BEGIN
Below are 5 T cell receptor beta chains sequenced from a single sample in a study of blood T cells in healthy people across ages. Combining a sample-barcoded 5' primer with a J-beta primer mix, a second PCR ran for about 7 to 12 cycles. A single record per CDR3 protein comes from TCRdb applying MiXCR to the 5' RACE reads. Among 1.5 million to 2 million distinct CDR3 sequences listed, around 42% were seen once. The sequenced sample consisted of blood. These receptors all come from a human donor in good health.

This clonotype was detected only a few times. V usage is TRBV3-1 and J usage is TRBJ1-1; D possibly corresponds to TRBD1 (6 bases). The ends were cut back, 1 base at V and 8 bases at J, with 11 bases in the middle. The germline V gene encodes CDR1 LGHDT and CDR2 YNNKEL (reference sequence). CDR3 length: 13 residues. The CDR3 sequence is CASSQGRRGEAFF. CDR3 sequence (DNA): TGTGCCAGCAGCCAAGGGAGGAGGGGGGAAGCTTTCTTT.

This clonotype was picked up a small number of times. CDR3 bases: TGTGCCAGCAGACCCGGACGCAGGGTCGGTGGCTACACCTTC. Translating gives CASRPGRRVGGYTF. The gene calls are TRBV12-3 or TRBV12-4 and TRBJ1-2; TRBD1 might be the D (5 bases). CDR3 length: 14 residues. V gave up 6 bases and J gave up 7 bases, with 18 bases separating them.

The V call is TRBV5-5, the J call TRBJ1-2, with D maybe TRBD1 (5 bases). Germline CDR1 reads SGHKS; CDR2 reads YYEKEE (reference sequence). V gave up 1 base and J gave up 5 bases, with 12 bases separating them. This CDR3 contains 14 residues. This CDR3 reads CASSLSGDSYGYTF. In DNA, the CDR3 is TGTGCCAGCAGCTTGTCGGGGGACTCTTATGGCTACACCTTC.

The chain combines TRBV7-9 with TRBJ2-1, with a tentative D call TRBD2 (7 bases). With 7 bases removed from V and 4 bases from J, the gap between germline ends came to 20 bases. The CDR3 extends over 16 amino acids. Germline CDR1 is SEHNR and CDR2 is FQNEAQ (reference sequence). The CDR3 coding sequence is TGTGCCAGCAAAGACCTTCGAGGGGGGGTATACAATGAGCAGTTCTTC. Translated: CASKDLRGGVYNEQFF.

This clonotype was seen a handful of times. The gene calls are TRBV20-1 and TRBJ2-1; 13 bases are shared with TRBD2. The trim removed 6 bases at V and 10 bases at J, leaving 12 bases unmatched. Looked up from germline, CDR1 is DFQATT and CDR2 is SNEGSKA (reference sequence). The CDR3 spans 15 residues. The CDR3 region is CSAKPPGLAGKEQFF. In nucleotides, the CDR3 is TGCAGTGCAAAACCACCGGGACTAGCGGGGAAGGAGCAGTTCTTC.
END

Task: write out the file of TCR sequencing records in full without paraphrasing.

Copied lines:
Below are 5 T cell receptor beta chains sequenced from a single sample in a study of blood T cells in healthy people across ages. Combining a sample-barcoded 5' primer with a J-beta primer mix, a second PCR ran for about 7 to 12 cycles. A single record per CDR3 protein comes from TCRdb applying MiXCR to the 5' RACE reads. Among 1.5 million to 2 million distinct CDR3 sequences listed, around 42% were seen once. The sequenced sample consisted of blood. These receptors all come from a human donor in good health.

This clonotype was detected only a few times. V usage is TRBV3-1 and J usage is TRBJ1-1; D possibly corresponds to TRBD1 (6 bases). The ends were cut back, 1 base at V and 8 bases at J, with 11 bases in the middle. The germline V gene encodes CDR1 LGHDT and CDR2 YNNKEL (reference sequence). CDR3 length: 13 residues. The CDR3 sequence is CASSQGRRGEAFF. CDR3 sequence (DNA): TGTGCCAGCAGCCAAGGGAGGAGGGGGGAAGCTTTCTTT.

This clonotype was picked up a small number of times. CDR3 bases: TGTGCCAGCAGACCCGGACGCAGGGTCGGTGGCTACACCTTC. Translating gives CASRPGRRVGGYTF. The gene calls are TRBV12-3 or TRBV12-4 and TRBJ1-2; TRBD1 might be the D (5 bases). CDR3 length: 14 residues. V gave up 6 bases and J gave up 7 bases, with 18 bases separating them.

The V call is TRBV5-5, the J call TRBJ1-2, with D maybe TRBD1 (5 bases). Germline CDR1 reads SGHKS; CDR2 reads YYEKEE (reference sequence). V gave up 1 base and J gave up 5 bases, with 12 bases separating them. This CDR3 contains 14 residues. This CDR3 reads CASSLSGDSYGYTF. In DNA, the CDR3 is TGTGCCAGCAGCTTGTCGGGGGACTCTTATGGCTACACCTTC.

The chain combines TRBV7-9 with TRBJ2-1, with a tentative D call TRBD2 (7 bases). With 7 bases removed from V and 4 bases from J, the gap between germline ends came to 20 bases. The CDR3 extends over 16 amino acids. Germline CDR1 is SEHNR and CDR2 is FQNEAQ (reference sequence). The CDR3 coding sequence is TGTGCCAGCAAAGACCTTCGAGGGGGGGTATACAATGAGCAGTTCTTC. Translated: CASKDLRGGVYNEQFF.

This clonotype was seen a handful of times. The gene calls are TRBV20-1 and TRBJ2-1; 13 bases are shared with TRBD2. The trim removed 6 bases at V and 10 bases at J, leaving 12 bases unmatched. Looked up from germline, CDR1 is DFQATT and CDR2 is SNEGSKA (reference sequence). The CDR3 spans 15 residues. The CDR3 region is CSAKPPGLAGKEQFF. In nucleotides, the CDR3 is TGCAGTGCAAAACCACCGGGACTAGCGGGGAAGGAGCAGTTCTTC.